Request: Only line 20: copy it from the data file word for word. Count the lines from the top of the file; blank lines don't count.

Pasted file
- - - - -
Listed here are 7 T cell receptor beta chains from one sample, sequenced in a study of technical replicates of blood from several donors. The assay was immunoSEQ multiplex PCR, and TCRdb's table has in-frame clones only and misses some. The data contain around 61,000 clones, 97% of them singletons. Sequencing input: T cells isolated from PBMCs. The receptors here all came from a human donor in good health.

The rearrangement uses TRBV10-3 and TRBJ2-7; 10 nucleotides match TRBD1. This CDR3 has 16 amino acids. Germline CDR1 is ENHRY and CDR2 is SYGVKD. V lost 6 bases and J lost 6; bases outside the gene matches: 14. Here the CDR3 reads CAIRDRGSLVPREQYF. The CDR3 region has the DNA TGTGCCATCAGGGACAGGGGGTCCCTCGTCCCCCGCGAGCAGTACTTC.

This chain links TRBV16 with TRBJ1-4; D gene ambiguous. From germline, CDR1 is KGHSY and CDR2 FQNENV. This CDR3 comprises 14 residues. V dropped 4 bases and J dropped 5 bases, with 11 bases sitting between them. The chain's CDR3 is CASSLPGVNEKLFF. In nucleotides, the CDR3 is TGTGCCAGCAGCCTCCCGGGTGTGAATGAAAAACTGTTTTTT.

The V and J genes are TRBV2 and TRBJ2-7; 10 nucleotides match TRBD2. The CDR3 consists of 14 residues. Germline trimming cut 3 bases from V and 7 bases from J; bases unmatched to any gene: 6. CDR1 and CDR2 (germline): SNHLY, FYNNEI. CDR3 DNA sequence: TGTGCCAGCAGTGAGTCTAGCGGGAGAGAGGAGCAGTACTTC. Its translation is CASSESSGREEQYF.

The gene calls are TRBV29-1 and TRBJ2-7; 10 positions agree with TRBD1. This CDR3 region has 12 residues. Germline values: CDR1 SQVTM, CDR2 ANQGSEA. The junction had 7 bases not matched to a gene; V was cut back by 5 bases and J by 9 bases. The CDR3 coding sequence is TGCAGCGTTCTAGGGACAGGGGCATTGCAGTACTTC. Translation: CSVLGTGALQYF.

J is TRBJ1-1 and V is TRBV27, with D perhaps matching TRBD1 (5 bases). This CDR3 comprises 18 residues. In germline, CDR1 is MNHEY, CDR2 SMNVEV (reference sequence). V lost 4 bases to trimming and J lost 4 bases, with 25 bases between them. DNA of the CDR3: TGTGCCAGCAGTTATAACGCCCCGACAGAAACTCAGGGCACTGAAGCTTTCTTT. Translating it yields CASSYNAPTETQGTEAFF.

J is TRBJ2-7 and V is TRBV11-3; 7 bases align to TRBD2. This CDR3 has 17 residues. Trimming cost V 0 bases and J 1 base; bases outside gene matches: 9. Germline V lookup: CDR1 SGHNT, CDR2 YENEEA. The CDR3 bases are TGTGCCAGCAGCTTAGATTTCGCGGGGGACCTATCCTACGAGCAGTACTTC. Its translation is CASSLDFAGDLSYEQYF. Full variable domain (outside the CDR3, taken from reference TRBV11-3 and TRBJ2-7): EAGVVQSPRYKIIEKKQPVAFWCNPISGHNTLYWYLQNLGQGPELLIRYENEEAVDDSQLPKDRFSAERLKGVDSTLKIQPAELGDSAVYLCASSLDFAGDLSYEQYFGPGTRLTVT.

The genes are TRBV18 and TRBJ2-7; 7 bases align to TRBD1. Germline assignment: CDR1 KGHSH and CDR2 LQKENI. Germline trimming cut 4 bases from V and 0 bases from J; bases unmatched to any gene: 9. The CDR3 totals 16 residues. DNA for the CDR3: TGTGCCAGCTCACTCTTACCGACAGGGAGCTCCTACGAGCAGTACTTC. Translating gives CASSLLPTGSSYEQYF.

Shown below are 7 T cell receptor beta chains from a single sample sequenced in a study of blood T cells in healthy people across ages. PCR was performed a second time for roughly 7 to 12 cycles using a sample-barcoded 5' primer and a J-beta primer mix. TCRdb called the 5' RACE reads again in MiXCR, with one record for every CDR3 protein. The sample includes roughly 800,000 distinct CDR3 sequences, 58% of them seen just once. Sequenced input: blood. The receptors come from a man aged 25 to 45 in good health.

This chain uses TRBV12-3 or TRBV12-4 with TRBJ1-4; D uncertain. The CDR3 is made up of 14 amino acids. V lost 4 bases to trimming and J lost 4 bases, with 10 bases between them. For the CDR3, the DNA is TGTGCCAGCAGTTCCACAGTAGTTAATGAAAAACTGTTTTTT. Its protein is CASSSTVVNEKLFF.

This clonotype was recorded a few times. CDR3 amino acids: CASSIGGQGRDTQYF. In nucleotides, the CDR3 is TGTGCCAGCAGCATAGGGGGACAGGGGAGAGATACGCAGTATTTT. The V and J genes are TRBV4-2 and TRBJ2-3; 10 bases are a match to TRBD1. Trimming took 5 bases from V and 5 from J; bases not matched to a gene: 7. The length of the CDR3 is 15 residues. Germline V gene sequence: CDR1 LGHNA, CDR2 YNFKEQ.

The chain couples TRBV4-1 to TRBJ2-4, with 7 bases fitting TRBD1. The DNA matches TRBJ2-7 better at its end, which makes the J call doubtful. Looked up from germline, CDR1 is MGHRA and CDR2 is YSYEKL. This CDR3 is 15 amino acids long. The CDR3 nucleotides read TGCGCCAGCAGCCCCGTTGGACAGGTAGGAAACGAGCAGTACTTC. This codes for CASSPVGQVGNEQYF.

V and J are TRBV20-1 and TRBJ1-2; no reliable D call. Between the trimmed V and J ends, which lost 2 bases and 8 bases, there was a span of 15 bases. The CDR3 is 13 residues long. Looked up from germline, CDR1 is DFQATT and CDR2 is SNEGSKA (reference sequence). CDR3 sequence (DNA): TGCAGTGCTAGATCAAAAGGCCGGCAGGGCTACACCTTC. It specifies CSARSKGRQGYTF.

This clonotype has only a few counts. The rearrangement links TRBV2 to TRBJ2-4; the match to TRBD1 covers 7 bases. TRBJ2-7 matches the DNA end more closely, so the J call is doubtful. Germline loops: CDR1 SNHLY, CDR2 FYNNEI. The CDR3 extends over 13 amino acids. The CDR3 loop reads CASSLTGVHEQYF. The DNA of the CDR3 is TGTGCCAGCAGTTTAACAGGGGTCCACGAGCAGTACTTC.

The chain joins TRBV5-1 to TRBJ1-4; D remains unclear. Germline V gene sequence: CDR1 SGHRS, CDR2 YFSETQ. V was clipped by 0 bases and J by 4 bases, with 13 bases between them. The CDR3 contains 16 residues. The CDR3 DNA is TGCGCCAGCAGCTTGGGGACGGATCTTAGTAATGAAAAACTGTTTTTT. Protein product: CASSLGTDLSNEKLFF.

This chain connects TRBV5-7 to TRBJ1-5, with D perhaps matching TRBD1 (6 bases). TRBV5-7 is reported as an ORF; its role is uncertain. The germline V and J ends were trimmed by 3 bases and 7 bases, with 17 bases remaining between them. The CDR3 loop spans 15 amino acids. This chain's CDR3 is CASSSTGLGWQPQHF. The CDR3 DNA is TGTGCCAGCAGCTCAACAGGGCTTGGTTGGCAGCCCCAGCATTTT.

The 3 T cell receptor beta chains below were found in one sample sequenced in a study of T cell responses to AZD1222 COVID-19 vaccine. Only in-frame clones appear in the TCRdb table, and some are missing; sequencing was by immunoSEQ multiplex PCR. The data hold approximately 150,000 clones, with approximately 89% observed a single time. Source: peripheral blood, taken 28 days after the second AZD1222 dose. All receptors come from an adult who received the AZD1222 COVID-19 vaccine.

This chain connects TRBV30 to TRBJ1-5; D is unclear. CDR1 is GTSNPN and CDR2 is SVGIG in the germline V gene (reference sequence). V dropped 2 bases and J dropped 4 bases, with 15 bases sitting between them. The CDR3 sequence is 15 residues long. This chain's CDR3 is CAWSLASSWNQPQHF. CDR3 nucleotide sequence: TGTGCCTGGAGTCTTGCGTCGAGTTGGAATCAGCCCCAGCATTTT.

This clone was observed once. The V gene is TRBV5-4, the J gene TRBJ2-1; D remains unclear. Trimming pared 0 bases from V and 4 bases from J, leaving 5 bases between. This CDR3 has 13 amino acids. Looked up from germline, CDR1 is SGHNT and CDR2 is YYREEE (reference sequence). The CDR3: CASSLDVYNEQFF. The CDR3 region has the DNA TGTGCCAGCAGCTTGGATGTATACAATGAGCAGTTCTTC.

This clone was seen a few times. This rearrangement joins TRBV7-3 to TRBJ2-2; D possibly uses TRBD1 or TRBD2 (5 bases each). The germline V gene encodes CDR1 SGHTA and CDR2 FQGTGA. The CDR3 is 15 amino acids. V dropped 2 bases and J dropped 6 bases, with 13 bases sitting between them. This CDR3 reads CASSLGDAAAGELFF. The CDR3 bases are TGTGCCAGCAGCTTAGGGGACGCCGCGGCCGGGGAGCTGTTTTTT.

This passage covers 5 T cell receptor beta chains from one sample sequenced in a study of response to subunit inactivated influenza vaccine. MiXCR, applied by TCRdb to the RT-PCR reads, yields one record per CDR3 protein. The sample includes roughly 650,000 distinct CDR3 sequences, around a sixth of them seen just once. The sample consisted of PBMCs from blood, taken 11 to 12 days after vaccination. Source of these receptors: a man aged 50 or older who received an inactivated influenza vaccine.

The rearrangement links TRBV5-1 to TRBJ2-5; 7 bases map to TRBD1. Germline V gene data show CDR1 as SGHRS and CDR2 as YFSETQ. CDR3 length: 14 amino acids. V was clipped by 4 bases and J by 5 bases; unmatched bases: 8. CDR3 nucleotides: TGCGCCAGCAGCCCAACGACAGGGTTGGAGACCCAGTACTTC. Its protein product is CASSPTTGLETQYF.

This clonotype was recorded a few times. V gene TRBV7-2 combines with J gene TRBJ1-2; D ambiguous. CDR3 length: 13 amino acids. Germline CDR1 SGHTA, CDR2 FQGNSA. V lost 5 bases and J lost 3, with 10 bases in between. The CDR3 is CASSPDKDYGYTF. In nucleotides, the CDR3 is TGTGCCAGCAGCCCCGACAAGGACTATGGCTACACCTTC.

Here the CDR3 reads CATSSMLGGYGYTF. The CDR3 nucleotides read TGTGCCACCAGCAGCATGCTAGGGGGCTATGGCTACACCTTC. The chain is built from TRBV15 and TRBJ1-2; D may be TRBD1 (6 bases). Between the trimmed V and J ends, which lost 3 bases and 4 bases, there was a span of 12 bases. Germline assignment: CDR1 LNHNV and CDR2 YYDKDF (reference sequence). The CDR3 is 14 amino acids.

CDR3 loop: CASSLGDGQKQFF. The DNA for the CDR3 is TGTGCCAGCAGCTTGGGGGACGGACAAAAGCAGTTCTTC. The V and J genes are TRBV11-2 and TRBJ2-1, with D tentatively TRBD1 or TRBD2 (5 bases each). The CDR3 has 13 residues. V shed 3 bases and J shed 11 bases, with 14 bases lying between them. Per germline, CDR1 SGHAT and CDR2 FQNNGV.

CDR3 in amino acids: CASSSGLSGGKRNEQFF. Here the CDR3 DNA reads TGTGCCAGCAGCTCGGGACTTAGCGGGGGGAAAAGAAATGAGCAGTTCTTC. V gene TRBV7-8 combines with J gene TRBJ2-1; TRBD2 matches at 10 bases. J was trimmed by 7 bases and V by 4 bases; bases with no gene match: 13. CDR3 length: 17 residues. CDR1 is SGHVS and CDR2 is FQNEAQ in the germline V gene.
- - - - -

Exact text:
This clone was seen a few times. This rearrangement joins TRBV7-3 to TRBJ2-2; D possibly uses TRBD1 or TRBD2 (5 bases each). The germline V gene encodes CDR1 SGHTA and CDR2 FQGTGA. The CDR3 is 15 amino acids. V dropped 2 bases and J dropped 6 bases, with 13 bases sitting between them. This CDR3 reads CASSLGDAAAGELFF. The CDR3 bases are TGTGCCAGCAGCTTAGGGGACGCCGCGGCCGGGGAGCTGTTTTTT.